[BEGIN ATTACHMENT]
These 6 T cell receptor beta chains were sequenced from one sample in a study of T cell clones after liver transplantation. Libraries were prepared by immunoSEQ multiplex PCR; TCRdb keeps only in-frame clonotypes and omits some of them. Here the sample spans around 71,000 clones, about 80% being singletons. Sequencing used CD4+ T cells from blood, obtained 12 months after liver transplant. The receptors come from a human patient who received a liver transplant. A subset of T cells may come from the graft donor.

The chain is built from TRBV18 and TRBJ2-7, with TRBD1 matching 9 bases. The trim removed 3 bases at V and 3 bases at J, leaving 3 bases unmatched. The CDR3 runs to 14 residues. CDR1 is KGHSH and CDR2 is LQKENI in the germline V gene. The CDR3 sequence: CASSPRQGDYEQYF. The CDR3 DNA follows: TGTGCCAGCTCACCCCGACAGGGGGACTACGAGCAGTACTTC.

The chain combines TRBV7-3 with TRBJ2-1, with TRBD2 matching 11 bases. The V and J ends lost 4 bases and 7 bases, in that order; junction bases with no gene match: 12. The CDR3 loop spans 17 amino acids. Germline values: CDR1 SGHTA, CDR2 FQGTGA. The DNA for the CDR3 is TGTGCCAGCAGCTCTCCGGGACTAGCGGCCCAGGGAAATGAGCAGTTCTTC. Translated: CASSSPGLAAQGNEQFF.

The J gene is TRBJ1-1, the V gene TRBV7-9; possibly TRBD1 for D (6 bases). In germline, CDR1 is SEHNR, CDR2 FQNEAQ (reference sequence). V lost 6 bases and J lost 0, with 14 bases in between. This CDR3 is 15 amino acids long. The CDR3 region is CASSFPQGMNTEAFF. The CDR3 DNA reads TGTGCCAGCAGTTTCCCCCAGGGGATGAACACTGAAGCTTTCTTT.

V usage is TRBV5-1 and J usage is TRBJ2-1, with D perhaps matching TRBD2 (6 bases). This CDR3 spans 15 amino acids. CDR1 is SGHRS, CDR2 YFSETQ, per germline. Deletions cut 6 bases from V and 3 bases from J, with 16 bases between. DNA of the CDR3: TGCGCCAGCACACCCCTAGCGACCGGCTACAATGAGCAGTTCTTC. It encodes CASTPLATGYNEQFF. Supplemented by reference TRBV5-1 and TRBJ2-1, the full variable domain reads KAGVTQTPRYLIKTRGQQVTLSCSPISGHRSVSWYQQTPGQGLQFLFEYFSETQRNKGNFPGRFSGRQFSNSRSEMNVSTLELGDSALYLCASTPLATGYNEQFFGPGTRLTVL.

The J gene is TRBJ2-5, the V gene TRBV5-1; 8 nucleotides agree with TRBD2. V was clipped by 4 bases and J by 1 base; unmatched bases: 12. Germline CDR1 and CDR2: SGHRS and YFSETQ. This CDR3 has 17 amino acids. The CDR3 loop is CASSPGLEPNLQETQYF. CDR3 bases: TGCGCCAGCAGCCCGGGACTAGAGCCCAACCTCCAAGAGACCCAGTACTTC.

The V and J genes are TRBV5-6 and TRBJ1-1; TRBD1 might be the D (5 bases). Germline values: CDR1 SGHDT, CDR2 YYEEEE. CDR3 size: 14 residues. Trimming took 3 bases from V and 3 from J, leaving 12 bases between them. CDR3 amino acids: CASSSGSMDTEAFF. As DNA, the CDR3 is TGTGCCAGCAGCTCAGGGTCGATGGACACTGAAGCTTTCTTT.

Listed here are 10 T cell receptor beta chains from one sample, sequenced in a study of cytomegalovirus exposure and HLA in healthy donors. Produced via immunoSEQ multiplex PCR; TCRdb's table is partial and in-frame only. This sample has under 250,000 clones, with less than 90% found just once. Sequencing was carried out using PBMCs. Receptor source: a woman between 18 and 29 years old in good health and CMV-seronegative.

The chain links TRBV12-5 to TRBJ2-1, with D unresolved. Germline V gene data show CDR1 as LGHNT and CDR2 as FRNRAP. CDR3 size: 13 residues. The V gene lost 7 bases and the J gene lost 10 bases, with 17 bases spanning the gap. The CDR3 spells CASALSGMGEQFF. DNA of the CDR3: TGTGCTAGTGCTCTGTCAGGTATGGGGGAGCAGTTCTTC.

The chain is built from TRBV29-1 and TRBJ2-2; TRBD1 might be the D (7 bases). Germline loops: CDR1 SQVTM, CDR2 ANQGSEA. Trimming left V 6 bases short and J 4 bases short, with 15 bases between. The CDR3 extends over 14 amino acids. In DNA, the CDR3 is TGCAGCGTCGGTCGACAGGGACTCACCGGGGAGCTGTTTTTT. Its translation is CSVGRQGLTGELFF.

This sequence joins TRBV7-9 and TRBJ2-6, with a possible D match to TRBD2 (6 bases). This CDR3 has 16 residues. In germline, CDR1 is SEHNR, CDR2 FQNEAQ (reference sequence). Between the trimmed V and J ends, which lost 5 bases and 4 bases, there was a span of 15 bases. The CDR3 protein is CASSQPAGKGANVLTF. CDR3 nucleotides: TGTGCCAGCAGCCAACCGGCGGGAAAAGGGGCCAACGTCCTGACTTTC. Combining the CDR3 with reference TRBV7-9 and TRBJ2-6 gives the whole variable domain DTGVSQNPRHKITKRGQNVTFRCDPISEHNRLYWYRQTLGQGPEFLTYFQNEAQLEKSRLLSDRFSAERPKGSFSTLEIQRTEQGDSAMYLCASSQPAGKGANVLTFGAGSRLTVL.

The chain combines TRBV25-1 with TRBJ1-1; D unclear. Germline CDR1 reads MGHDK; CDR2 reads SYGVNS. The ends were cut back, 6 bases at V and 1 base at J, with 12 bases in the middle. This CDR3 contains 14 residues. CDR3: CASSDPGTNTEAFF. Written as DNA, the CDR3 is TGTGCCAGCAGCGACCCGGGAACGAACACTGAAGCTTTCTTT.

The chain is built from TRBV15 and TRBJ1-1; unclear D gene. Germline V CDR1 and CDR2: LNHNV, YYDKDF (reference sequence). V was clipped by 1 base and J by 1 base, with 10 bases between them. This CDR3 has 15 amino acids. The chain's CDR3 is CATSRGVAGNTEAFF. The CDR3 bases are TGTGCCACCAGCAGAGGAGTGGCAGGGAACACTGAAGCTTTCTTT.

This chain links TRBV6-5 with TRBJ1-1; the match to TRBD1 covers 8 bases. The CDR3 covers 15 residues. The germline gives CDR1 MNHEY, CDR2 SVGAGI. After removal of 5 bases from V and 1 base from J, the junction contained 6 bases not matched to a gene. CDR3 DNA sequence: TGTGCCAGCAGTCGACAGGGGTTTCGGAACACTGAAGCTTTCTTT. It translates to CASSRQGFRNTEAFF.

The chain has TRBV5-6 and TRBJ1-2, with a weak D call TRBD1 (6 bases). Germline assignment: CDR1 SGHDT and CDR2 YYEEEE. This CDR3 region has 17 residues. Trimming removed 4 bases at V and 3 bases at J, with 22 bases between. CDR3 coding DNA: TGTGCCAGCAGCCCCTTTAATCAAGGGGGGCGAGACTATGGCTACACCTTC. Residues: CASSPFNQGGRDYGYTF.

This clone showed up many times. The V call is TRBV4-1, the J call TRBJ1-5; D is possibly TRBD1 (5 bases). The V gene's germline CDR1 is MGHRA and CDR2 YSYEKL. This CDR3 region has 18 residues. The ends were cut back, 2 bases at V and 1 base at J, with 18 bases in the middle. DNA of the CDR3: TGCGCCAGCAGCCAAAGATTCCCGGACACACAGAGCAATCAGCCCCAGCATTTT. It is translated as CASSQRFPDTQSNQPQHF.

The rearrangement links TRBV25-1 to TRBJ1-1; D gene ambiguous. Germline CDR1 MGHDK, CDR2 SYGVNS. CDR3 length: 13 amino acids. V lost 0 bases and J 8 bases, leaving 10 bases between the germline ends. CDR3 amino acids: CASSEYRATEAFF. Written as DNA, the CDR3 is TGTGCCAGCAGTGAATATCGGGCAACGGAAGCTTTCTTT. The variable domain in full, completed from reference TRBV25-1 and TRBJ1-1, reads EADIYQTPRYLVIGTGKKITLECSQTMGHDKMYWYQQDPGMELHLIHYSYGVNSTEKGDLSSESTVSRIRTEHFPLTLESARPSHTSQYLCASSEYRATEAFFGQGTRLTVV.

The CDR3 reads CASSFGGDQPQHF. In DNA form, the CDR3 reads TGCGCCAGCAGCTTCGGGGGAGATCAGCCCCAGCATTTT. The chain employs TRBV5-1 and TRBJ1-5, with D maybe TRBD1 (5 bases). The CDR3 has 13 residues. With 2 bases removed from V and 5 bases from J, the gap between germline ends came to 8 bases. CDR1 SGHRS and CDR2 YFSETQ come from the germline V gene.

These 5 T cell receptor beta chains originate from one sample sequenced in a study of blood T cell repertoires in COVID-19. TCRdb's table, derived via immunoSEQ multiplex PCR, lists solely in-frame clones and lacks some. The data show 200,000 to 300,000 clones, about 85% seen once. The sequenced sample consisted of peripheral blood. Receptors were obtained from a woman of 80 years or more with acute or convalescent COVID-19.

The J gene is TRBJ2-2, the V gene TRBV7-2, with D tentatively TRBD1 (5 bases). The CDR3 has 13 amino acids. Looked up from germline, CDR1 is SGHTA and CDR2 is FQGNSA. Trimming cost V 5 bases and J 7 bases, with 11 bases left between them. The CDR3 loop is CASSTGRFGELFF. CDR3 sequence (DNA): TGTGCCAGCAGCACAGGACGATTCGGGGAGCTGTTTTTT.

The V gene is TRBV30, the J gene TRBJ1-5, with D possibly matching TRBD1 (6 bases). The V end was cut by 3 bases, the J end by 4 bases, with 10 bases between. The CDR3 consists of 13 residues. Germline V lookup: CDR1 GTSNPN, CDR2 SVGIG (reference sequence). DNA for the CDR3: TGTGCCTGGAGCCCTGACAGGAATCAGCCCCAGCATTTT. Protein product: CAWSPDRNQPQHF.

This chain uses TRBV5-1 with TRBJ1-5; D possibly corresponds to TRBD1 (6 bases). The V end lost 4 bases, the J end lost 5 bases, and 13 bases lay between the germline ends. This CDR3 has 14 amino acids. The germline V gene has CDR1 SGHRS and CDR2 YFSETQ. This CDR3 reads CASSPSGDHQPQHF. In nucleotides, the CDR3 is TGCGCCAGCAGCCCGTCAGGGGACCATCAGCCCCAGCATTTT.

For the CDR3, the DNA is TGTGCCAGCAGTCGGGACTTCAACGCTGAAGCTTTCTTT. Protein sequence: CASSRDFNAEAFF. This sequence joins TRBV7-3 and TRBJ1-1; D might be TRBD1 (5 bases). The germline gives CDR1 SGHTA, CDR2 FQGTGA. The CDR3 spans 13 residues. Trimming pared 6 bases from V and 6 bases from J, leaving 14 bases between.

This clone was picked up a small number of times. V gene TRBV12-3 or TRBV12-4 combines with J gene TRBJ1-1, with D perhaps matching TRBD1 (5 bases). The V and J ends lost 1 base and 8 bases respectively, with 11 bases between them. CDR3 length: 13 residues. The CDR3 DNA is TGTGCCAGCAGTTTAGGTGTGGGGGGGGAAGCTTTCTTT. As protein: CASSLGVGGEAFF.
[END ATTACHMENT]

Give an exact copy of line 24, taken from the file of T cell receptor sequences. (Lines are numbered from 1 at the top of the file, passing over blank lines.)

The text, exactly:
This clone was picked up a small number of times. V gene TRBV12-3 or TRBV12-4 combines with J gene TRBJ1-1, with D perhaps matching TRBD1 (5 bases). The V and J ends lost 1 base and 8 bases respectively, with 11 bases between them. CDR3 length: 13 residues. The CDR3 DNA is TGTGCCAGCAGTTTAGGTGTGGGGGGGGAAGCTTTCTTT. As protein: CASSLGVGGEAFF.